Home | About | Contact | Buy the books | Blog

Nature Cures natural health advice


Let food be your medicine



 A-Z of health issues

A-Z of natural remedies

A-Z of nutrients

 A-Z of hazards


TIGER NUTS  (Cyperus esculentus)


Also known as: earth almonds, chufa, flatsedge or yellow nutsedge.


Tiger nuts


Tiger nuts are an ancient food and one that the human paleo ancestors thrived on. They are not actually nuts but tiny tubers that are grown in crops similar to potatoes and actually resemble grasses. It is possible to grow them in many parts of the world and their popularity is growing steadily due to the nutrient-dense tubers which provide many health benefits. and because they are suitable for those with allergies to gluten, nuts or dairy products. They taste sweet with a hint of coconut and can be made into flour and, in Spain, they are used to make 'horchata de chufa' (tiger nut milk). This makes a good alternative to other types of milk being lactose and A2 protein free.


The tiger nut grass


They are a very rich source of fibre and therefore good to include in the diet especially for weight loss and individuals with diabetes. They can also reduce high blood pressure and cholesterol levels and the risk of cardio vascular disease if consumed regularly. Because they act as a prebiotic they are also good for gut flora which can improve the overall health of both body and mind.


Subscribe to the monthly newsletter



Like on Facebook


Follow on Twitter 


Nature Cures book gift

Tiger nuts
Tiger nuts


They are a very rich source of calcium, iron, magnesium, potassium and vitamins C and E. Vitamins C and E must be consumed at the same time as they have an effect individually on minerals such as iron, manganese and zinc. Tiger nuts are one way to consume these vitamins in sufficient amounts together.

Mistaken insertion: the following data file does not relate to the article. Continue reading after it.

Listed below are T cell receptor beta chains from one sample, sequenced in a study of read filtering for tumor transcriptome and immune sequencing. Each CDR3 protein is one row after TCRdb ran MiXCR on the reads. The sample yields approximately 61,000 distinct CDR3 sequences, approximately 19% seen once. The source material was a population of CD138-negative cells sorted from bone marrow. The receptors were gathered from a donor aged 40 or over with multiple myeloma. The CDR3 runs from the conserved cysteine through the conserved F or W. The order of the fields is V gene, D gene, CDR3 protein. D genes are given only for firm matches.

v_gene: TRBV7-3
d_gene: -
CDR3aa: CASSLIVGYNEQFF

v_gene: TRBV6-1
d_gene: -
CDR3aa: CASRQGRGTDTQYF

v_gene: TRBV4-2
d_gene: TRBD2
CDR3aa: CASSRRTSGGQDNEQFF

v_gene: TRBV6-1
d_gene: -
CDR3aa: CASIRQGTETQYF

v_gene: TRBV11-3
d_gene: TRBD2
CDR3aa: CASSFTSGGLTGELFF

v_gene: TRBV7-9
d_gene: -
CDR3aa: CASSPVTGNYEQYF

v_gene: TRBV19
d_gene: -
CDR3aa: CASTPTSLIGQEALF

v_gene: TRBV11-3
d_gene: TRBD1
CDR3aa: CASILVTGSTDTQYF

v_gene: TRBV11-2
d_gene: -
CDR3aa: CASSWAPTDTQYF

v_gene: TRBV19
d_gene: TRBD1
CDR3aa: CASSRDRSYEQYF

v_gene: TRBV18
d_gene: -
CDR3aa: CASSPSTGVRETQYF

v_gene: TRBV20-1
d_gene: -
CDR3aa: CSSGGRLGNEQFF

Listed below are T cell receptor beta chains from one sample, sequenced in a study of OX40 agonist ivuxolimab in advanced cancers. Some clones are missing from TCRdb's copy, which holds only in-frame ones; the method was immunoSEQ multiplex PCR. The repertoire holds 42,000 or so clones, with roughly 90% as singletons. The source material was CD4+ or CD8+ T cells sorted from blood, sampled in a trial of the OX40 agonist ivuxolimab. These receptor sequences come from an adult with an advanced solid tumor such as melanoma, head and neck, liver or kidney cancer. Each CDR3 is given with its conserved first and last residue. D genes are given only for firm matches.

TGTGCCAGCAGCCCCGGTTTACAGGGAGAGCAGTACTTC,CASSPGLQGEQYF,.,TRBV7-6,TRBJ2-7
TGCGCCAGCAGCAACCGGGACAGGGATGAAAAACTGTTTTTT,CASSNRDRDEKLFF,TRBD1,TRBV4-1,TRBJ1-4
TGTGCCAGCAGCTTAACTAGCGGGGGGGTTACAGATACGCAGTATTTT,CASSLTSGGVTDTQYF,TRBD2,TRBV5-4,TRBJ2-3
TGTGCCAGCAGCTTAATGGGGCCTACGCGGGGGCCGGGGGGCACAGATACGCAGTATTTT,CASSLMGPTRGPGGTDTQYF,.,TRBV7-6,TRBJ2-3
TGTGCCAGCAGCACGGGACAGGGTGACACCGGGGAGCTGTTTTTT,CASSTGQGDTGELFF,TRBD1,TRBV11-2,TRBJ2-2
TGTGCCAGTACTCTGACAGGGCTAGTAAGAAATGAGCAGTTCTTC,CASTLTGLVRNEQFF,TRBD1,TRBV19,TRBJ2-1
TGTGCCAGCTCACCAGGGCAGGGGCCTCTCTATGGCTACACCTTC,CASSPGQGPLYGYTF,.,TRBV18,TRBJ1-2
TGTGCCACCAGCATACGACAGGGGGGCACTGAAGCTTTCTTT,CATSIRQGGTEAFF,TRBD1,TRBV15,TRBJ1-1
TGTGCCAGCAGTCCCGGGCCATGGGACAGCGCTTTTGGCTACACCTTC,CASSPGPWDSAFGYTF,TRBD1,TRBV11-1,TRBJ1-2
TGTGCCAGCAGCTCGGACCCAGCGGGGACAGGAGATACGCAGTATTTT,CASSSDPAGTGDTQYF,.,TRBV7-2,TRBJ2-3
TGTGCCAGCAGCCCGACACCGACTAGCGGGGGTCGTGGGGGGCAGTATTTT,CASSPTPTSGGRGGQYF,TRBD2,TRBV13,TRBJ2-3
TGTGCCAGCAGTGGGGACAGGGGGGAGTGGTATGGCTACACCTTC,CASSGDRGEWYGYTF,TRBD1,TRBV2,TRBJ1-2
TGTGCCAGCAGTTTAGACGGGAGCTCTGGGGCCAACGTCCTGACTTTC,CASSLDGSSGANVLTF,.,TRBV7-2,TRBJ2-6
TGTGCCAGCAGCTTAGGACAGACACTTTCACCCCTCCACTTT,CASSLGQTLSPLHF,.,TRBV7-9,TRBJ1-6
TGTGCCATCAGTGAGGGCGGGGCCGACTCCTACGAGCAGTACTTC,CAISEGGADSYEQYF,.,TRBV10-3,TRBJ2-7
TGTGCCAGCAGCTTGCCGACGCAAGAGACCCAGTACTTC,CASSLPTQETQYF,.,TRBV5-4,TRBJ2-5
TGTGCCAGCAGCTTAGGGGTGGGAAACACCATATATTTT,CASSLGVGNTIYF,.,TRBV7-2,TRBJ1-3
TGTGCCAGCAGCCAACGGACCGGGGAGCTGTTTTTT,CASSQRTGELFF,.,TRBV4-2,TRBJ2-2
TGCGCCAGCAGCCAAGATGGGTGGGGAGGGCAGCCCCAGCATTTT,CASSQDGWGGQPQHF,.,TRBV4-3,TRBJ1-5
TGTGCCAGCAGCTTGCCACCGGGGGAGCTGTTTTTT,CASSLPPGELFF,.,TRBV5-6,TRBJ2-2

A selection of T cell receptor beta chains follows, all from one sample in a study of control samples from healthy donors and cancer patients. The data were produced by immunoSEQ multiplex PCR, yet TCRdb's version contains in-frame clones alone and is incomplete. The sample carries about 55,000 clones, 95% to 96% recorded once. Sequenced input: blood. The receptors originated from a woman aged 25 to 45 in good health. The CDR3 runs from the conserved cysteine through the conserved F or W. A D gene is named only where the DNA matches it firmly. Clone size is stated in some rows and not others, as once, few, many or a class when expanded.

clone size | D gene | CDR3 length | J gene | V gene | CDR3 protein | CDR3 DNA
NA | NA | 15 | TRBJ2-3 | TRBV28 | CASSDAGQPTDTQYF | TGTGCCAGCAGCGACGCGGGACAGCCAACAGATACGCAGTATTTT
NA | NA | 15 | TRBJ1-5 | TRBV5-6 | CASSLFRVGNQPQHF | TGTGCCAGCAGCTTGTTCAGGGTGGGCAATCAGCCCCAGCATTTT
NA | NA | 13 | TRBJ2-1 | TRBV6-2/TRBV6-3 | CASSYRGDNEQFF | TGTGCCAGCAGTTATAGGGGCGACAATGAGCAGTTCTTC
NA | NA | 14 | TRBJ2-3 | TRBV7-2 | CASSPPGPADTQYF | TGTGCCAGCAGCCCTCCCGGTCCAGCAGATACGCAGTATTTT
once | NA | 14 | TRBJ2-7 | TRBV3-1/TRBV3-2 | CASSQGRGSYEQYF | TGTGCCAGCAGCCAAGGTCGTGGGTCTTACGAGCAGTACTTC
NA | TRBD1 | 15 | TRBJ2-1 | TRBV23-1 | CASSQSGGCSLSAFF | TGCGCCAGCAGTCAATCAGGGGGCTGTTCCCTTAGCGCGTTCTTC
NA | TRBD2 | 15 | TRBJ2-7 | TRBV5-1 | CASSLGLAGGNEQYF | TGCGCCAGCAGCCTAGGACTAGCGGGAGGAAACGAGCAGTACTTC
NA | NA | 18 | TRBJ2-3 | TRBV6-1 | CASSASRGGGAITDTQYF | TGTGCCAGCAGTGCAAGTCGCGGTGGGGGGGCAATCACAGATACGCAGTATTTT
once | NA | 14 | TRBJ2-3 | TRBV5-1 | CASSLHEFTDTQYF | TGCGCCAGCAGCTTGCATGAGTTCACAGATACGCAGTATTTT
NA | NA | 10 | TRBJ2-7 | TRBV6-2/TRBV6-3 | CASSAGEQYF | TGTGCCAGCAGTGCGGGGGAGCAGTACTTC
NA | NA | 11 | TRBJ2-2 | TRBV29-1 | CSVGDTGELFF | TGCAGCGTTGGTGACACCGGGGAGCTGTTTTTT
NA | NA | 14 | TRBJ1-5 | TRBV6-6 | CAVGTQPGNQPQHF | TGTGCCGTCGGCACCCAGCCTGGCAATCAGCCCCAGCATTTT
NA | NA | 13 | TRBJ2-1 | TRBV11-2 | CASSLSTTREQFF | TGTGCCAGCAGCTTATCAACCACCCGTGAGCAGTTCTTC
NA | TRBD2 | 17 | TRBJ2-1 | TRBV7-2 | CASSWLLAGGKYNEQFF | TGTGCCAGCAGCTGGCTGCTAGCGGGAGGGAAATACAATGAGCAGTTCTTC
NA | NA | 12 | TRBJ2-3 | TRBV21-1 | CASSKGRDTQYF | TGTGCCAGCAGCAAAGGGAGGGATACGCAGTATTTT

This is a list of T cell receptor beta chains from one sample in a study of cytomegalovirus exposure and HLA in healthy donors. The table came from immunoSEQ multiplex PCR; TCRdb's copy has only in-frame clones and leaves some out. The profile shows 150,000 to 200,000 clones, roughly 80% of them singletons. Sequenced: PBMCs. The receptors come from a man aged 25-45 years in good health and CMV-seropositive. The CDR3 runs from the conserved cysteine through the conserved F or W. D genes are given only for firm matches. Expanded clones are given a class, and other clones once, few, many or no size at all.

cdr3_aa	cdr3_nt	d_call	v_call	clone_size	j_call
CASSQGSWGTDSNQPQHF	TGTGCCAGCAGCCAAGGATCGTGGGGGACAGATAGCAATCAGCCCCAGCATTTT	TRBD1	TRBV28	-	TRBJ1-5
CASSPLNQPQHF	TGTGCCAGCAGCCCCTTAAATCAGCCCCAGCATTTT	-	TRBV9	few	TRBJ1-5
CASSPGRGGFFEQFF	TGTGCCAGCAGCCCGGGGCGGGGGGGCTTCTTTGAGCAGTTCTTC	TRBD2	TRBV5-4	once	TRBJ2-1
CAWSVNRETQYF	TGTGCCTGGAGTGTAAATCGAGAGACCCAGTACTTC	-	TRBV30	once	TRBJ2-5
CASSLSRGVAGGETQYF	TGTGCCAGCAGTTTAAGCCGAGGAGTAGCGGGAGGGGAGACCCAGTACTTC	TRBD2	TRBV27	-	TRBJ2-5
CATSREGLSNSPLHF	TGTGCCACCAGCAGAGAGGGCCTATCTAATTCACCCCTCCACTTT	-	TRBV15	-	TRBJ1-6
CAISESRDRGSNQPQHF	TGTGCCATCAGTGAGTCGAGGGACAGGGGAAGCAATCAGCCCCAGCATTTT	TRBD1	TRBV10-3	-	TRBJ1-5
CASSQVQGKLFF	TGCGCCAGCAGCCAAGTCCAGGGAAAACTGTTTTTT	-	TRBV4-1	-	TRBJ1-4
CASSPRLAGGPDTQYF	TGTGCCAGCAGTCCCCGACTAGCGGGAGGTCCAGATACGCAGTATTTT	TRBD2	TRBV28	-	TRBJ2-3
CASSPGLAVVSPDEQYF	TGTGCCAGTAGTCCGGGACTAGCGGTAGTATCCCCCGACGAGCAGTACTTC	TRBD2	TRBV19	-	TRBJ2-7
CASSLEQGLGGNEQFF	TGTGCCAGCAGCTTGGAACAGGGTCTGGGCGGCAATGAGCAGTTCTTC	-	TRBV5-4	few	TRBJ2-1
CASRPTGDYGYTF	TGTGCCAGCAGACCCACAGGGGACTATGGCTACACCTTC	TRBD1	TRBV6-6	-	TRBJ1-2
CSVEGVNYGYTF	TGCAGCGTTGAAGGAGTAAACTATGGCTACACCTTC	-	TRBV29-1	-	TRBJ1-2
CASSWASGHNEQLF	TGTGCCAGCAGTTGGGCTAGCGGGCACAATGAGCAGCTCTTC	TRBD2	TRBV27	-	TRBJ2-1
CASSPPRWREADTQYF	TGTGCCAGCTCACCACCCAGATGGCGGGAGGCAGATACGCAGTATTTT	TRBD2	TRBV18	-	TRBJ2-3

Magnesium is necessary for kidney care and the prevention of menstrual problems. It also has a role in maintaining the body pH of the body and this can help to avoid and treat dermatitis and fungal infections.


Twenty-five tiger nuts provide 139 mg of potassium which is vital for many body processes and too little can cause arrhythmia, constipation fatigue, low blood pressure and muscle weakness.


Tiger nuts are also a good source of protein and the rich amino acids contained in them are higher than many other foods.


Tiger nuts can be prepared and used just like real nuts for any recipe that includes nuts. Try grinding them into drinks and on to meals

Tiger nut stems
Tiger nut stem heads

The oil made from tiger nuts has high levels of oleic acid (monounsaturated) which is good for the skin and many other tissues in the body.

Associated subjects

"Nature cures not the physician..." Hippocrates 460 BC

Subscribe to the Nature Cures monthly newsletter

Nature Cures newsletter


Search Nature Cures for an ailment, health disorder or disease




A-Z of health disorders

A-Z of health hazards

Acid/alkaline balance


29 x Air-purifying houseplants



Bacterial infections



Drug dangers

Fungi and yeast infections

Corneal graft information

Health and welfare links

Home-made air fresheners

Home-made cleaning products

Hygiene, toxins and health

Increase your energy

Injury, surgery and infection

Make your own home remedies

Nature cures for babies

Nature cures for pets

Obesity and how to lose weight

Pain and inflammation

Parasite and worms

Plea for cornea donations

Pregnancy and childbirth

Raw juice therapy

Shopping list

The human body

Virus infections


A-Z of minerals

A-Z of vitamins and organic nutrients

Amino acids


Antioxidants and free radicals


Cleanse and detoxify


Fatty acids

Food combinations

Food intolerances


Nature's colour codes

Nutrient deficiencies

Prebiotics and probiotics


Sports nutrition



Food and remedies

A-Z of antimicrobial plants

A-Z of natural food and beverages

A-Z of medicinal herbs and spices

A-Z of root vegetables

Alcohol dangers

Ancient kitchen cures

Brine pickling

Butter v margarine

Calories in foods

Coffee and caffeine dangers

Daily essentials

Food allergies

Grow your own health garden

Healthy recipes

Juicing recipes

Oily fish

Raw juice therapy

Salt in the diet

Sprouting micro-diet

Sugar dangers

Nature Cures

About Nature Cures

Advertise on this website

Buy the Nature Cures book

Nature Cures news

Nature Cures pocketbook series

Site map

Subscribe to the monthly newsletter

Terms of service

Web site index



DISCLAIMER: The information on this website is not intended to diagnose medical problems, prescribe remedies for illness, or treat disease. Its intention is solely educational. If you are in any doubt about your health, please consult your medical or health professional. Nature Cures does not warrant or assume any legal liability or responsibility for the accuracy, completeness or usefulness of the information provided here or the outcome of using it. Nature Cures is not responsible for, and does not endorse, any content or items purchased from any external websites linked to this website. 

© Copyright 2010 Nature Cures. All rights reserved.

Email: [email protected]